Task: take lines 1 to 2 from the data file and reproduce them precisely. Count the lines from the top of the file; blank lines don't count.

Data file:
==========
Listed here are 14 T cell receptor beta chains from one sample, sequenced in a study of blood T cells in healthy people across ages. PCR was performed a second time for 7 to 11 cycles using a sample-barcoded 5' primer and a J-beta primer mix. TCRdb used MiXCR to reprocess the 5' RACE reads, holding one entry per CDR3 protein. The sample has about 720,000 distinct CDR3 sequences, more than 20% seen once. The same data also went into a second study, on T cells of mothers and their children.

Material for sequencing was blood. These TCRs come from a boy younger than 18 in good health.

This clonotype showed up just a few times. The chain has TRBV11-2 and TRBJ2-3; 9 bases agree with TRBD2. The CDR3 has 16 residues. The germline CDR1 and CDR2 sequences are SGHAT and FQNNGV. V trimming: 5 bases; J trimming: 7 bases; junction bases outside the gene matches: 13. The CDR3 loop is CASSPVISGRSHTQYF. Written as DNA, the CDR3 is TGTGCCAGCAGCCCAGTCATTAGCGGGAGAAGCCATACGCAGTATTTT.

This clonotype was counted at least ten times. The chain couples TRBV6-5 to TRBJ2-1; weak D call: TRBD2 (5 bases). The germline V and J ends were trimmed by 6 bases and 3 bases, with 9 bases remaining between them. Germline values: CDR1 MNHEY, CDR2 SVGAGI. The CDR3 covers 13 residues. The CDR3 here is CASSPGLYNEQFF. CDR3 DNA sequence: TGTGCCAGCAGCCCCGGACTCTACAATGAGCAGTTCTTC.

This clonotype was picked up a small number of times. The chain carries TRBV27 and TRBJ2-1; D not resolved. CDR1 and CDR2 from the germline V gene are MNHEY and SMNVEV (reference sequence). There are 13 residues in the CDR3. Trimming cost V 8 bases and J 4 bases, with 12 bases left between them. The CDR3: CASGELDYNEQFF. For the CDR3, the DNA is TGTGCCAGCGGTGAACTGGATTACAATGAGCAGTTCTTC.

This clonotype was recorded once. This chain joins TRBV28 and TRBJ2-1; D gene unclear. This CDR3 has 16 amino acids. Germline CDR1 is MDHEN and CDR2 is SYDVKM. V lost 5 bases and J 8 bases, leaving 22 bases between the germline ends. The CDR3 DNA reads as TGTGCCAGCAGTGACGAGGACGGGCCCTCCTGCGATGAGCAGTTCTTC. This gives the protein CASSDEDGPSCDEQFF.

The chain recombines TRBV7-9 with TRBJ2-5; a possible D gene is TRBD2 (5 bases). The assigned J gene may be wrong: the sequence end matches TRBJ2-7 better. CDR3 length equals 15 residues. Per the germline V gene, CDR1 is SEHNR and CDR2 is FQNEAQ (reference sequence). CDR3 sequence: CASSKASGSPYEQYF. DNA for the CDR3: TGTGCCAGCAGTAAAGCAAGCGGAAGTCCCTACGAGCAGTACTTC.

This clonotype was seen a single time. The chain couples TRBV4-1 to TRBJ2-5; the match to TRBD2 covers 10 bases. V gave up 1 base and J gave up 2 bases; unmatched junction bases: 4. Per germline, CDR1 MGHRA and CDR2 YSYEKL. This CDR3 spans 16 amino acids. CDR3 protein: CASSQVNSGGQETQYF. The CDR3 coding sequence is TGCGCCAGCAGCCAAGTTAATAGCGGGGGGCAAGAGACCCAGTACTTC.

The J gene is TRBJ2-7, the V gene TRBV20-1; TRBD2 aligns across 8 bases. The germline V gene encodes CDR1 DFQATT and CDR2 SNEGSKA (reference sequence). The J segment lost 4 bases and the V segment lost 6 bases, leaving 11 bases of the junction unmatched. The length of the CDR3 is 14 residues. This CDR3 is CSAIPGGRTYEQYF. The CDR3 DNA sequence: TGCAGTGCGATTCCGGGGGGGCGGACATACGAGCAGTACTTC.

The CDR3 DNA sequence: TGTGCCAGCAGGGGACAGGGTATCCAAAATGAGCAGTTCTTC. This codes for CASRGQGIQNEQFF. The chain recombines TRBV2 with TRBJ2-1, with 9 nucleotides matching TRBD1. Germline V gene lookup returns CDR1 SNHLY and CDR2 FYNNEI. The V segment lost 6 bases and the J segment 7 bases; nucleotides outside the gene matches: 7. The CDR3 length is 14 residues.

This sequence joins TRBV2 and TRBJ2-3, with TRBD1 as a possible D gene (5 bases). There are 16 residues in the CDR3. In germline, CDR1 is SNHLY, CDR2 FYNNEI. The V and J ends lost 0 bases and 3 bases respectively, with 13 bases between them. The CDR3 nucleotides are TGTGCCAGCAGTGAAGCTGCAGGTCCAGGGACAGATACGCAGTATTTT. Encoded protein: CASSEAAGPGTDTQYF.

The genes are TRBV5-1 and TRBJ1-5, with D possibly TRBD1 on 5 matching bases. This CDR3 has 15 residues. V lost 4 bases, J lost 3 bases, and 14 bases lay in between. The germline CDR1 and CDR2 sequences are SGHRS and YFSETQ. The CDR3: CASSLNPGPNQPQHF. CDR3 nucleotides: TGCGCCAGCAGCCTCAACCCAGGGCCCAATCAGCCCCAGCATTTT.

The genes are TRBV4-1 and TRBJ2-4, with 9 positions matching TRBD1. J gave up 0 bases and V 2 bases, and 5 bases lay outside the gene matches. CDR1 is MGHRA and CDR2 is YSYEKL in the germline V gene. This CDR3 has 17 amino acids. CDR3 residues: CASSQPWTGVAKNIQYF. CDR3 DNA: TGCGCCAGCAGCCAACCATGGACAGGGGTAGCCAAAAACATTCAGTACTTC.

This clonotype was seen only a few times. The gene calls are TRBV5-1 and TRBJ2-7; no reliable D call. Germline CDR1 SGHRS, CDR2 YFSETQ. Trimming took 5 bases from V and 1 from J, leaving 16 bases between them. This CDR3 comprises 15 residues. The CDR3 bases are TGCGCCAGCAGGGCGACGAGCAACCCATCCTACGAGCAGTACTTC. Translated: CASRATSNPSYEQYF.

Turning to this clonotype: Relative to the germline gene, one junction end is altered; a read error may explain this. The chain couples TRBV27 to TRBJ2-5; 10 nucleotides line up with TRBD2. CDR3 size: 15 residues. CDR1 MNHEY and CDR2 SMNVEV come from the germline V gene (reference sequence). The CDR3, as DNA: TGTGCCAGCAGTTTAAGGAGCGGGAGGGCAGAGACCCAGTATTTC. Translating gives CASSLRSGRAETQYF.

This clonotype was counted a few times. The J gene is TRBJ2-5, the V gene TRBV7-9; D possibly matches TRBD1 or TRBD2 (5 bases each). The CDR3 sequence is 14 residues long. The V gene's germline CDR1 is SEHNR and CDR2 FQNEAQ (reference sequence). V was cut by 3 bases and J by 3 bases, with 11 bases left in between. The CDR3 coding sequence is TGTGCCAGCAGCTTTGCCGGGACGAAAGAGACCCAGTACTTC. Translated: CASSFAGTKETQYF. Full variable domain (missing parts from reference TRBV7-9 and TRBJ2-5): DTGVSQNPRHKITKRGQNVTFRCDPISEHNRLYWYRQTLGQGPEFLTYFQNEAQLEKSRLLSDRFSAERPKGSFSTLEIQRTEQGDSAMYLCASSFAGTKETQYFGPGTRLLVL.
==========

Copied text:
Listed here are 14 T cell receptor beta chains from one sample, sequenced in a study of blood T cells in healthy people across ages. PCR was performed a second time for 7 to 11 cycles using a sample-barcoded 5' primer and a J-beta primer mix. TCRdb used MiXCR to reprocess the 5' RACE reads, holding one entry per CDR3 protein. The sample has about 720,000 distinct CDR3 sequences, more than 20% seen once. The same data also went into a second study, on T cells of mothers and their children.

Material for sequencing was blood. These TCRs come from a boy younger than 18 in good health.